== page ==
With that in mind, and without further ado, here are the picky eating tips that worked for us.

1. We reframed his likes and dislikes

You may have heard that it can take 10-12 tastes of a single food to know whether you like it or not, so this tip is actually rooted in science. Whenever my son would say he didn’t like [insert food here], we’d say, ‘That’s OK! You haven’t learned how to like it yet. Good on you for giving it another go.’ It was revolutionary.

He came to believe that he would eventually learn how to like all foods, so he was happy to keep tasting them. The key here was to avoid placing pressure on him – it wouldn’t have worked otherwise. When we’d ask him to try a food and he declined, that was it. There was no nagging or begging or bargaining. When he did try a new food, we’d stand by with a napkin ready in case he wanted to spit it out. Often he did. But then we’d get magic moments of genuine enjoyment, like the time he tried his dad’s pasta and exclaimed, ‘Mum! I learned how to like mushrooms!’ When this happened, we’d make a HUGE deal about it, and he’d beam with pride.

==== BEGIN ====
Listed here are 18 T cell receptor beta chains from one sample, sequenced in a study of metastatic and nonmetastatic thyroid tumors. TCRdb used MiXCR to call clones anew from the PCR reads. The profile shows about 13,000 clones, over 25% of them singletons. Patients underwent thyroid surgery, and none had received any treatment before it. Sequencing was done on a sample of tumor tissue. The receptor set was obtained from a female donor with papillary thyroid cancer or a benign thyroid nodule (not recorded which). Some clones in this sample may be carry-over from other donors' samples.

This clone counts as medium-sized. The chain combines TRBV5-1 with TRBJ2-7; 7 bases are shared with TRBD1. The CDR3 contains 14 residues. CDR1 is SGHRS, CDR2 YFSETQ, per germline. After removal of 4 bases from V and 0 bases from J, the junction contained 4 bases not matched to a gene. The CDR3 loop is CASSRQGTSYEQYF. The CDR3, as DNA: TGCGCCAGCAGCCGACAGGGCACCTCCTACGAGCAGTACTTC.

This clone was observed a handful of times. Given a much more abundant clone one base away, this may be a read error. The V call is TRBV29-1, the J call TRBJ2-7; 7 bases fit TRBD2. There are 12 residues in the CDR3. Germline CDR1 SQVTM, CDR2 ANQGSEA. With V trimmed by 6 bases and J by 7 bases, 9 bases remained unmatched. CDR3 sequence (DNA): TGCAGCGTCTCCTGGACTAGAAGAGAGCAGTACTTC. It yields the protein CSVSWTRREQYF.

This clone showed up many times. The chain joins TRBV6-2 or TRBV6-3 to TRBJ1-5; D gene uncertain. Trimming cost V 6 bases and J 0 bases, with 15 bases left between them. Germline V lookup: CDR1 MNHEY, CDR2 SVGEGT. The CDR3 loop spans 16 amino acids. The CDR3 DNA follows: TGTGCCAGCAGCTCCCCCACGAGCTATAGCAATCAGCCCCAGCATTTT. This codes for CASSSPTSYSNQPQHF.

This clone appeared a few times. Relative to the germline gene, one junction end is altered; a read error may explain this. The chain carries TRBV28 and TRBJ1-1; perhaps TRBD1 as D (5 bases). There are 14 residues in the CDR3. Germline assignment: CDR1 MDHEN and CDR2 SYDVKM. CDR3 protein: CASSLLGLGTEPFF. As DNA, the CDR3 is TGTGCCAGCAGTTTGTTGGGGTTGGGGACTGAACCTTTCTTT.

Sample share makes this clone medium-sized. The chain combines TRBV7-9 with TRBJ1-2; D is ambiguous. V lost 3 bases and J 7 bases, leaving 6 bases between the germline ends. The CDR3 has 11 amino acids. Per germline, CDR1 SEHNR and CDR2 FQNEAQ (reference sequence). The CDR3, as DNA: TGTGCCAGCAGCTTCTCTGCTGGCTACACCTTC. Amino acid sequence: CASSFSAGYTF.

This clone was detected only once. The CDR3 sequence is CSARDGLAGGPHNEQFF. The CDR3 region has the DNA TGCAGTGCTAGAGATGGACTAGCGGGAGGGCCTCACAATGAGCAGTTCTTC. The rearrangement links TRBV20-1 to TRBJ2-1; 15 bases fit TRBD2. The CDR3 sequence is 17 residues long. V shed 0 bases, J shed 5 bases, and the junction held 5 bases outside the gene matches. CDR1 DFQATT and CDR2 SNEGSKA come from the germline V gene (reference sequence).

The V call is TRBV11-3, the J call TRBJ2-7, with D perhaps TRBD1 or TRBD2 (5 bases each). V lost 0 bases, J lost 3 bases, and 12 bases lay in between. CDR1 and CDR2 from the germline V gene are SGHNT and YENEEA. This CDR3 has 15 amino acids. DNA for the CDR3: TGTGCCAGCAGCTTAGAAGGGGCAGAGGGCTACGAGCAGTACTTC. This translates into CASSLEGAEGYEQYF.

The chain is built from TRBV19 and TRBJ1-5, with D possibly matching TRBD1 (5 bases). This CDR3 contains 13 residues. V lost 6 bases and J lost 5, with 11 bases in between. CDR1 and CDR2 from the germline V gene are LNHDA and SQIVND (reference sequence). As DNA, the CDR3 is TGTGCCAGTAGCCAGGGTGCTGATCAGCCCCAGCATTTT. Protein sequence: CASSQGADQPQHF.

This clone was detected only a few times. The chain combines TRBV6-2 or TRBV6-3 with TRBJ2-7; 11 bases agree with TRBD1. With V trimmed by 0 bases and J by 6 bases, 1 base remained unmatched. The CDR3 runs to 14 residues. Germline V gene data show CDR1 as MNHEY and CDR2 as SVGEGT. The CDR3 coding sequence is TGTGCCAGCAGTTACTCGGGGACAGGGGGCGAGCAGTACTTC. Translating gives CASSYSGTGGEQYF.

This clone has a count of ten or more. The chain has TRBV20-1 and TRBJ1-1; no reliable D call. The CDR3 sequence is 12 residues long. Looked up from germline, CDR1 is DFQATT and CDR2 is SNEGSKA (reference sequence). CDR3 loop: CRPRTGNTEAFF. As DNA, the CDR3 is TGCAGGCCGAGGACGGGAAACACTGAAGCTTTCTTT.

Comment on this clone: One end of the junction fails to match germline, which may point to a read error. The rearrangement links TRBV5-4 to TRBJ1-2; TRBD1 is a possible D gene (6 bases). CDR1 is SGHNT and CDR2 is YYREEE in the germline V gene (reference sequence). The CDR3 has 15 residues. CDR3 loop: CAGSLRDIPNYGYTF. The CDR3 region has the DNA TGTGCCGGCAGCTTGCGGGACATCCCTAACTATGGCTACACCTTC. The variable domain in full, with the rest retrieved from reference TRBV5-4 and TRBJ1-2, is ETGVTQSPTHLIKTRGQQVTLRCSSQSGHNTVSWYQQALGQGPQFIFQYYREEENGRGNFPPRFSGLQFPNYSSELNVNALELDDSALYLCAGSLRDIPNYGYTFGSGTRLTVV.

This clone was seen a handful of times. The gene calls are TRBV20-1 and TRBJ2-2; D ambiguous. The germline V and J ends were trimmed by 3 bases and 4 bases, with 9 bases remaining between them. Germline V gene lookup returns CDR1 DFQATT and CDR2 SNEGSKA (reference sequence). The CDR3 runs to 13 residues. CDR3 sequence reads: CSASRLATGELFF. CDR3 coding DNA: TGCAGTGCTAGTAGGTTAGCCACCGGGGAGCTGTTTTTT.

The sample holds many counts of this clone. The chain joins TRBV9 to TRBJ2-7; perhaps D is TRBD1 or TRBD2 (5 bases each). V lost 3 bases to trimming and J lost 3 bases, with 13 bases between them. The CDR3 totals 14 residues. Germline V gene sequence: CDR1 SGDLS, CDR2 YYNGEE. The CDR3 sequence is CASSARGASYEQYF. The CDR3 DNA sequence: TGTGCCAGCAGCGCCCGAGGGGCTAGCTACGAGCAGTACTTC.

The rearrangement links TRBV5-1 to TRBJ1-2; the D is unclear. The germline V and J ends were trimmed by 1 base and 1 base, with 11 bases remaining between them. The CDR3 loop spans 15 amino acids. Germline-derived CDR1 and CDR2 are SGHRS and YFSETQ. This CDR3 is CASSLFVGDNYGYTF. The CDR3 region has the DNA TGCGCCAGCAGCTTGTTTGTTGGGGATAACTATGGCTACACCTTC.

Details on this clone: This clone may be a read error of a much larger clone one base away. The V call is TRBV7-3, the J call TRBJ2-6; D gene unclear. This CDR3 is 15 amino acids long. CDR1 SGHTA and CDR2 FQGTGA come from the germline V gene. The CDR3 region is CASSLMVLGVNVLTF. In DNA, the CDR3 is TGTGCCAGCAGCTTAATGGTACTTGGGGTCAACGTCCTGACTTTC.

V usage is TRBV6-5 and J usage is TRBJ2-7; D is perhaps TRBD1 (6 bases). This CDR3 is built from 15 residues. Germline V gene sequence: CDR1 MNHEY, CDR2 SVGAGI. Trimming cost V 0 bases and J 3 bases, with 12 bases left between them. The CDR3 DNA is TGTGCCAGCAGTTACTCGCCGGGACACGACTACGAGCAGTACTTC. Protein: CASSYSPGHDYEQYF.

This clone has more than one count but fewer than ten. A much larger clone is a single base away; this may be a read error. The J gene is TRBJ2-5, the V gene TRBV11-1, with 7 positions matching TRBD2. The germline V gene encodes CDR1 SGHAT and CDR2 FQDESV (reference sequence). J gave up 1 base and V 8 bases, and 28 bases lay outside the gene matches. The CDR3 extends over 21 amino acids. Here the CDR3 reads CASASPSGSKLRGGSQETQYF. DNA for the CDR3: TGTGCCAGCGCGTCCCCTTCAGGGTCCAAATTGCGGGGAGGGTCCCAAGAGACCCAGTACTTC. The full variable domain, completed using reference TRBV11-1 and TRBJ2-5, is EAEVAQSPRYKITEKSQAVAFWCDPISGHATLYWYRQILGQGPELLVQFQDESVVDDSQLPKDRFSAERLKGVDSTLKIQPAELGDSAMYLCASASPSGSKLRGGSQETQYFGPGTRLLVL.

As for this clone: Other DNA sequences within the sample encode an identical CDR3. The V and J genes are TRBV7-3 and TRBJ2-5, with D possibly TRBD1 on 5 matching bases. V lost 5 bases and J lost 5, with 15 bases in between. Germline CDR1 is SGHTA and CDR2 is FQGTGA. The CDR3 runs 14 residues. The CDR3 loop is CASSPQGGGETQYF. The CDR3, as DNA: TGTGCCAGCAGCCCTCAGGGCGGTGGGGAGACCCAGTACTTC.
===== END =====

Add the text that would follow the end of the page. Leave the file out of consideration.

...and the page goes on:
2. We introduced a ‘no thank you’ bowl

If your kid can’t handle foods they dislike even being present on their plate, you’re going to thank me for this one. With every meal, we began to give my son an extra, empty ‘no thank you’ bowl, instructing him to place anything on his plate that he didn’t want to eat inside it. There was no longer any need to cry and carry on at meals – if he didn’t like something he’d been served, he simply transferred it into the bowl. We made no commentary on it at all, so he felt safe to eat as much or little as he liked. Over time, the food placed in the bowl got less and less until he didn’t really require one anymore. He’s now five and will sometimes still ask for a ‘no thank you bowl’, but it’s infrequent. Like a lot of these tips, the reason it worked so well is that it made him feel more in control. We also used it in restaurants which helped to prevent cute public meltdowns.